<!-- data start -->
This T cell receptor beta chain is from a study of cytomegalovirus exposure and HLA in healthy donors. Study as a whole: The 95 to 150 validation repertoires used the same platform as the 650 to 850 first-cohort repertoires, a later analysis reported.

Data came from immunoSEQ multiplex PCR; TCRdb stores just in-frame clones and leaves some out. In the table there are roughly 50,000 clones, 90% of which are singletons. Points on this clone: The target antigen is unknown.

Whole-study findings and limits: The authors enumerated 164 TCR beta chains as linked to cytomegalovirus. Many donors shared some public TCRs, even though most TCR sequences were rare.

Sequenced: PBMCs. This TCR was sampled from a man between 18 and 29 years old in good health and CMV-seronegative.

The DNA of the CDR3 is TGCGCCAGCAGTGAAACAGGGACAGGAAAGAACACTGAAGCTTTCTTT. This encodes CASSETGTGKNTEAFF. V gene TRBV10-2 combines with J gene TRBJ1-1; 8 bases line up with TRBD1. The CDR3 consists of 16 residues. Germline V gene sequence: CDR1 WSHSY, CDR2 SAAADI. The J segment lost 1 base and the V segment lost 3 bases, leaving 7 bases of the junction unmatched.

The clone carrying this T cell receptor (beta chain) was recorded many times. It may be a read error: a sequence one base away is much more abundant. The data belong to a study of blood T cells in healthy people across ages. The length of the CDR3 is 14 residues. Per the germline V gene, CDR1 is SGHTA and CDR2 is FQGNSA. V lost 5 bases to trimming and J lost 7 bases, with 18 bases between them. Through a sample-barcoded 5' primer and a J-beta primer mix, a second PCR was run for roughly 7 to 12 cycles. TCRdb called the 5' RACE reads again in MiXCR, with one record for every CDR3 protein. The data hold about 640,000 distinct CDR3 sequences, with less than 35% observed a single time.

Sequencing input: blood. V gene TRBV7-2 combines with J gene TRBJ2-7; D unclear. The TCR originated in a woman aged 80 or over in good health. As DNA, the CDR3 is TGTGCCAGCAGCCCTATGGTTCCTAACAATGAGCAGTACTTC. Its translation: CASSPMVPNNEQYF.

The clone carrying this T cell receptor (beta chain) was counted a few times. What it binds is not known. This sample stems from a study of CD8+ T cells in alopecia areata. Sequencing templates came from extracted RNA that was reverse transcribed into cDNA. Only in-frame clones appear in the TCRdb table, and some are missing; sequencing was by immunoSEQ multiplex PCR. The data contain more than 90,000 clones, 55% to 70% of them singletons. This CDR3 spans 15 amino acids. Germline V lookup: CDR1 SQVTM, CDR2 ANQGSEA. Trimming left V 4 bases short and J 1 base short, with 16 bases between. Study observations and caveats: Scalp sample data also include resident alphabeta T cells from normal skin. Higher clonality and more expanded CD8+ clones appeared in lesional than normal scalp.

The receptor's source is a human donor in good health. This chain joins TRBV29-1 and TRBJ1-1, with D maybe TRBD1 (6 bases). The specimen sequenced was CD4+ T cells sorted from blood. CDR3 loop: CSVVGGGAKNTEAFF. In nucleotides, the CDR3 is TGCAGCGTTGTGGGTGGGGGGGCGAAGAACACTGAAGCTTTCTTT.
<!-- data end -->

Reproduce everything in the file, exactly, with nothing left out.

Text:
This T cell receptor beta chain is from a study of cytomegalovirus exposure and HLA in healthy donors. Study as a whole: The 95 to 150 validation repertoires used the same platform as the 650 to 850 first-cohort repertoires, a later analysis reported.

Data came from immunoSEQ multiplex PCR; TCRdb stores just in-frame clones and leaves some out. In the table there are roughly 50,000 clones, 90% of which are singletons. Points on this clone: The target antigen is unknown.

Whole-study findings and limits: The authors enumerated 164 TCR beta chains as linked to cytomegalovirus. Many donors shared some public TCRs, even though most TCR sequences were rare.

Sequenced: PBMCs. This TCR was sampled from a man between 18 and 29 years old in good health and CMV-seronegative.

The DNA of the CDR3 is TGCGCCAGCAGTGAAACAGGGACAGGAAAGAACACTGAAGCTTTCTTT. This encodes CASSETGTGKNTEAFF. V gene TRBV10-2 combines with J gene TRBJ1-1; 8 bases line up with TRBD1. The CDR3 consists of 16 residues. Germline V gene sequence: CDR1 WSHSY, CDR2 SAAADI. The J segment lost 1 base and the V segment lost 3 bases, leaving 7 bases of the junction unmatched.

The clone carrying this T cell receptor (beta chain) was recorded many times. It may be a read error: a sequence one base away is much more abundant. The data belong to a study of blood T cells in healthy people across ages. The length of the CDR3 is 14 residues. Per the germline V gene, CDR1 is SGHTA and CDR2 is FQGNSA. V lost 5 bases to trimming and J lost 7 bases, with 18 bases between them. Through a sample-barcoded 5' primer and a J-beta primer mix, a second PCR was run for roughly 7 to 12 cycles. TCRdb called the 5' RACE reads again in MiXCR, with one record for every CDR3 protein. The data hold about 640,000 distinct CDR3 sequences, with less than 35% observed a single time.

Sequencing input: blood. V gene TRBV7-2 combines with J gene TRBJ2-7; D unclear. The TCR originated in a woman aged 80 or over in good health. As DNA, the CDR3 is TGTGCCAGCAGCCCTATGGTTCCTAACAATGAGCAGTACTTC. Its translation: CASSPMVPNNEQYF.

The clone carrying this T cell receptor (beta chain) was counted a few times. What it binds is not known. This sample stems from a study of CD8+ T cells in alopecia areata. Sequencing templates came from extracted RNA that was reverse transcribed into cDNA. Only in-frame clones appear in the TCRdb table, and some are missing; sequencing was by immunoSEQ multiplex PCR. The data contain more than 90,000 clones, 55% to 70% of them singletons. This CDR3 spans 15 amino acids. Germline V lookup: CDR1 SQVTM, CDR2 ANQGSEA. Trimming left V 4 bases short and J 1 base short, with 16 bases between. Study observations and caveats: Scalp sample data also include resident alphabeta T cells from normal skin. Higher clonality and more expanded CD8+ clones appeared in lesional than normal scalp.

The receptor's source is a human donor in good health. This chain joins TRBV29-1 and TRBJ1-1, with D maybe TRBD1 (6 bases). The specimen sequenced was CD4+ T cells sorted from blood. CDR3 loop: CSVVGGGAKNTEAFF. In nucleotides, the CDR3 is TGCAGCGTTGTGGGTGGGGGGGCGAAGAACACTGAAGCTTTCTTT.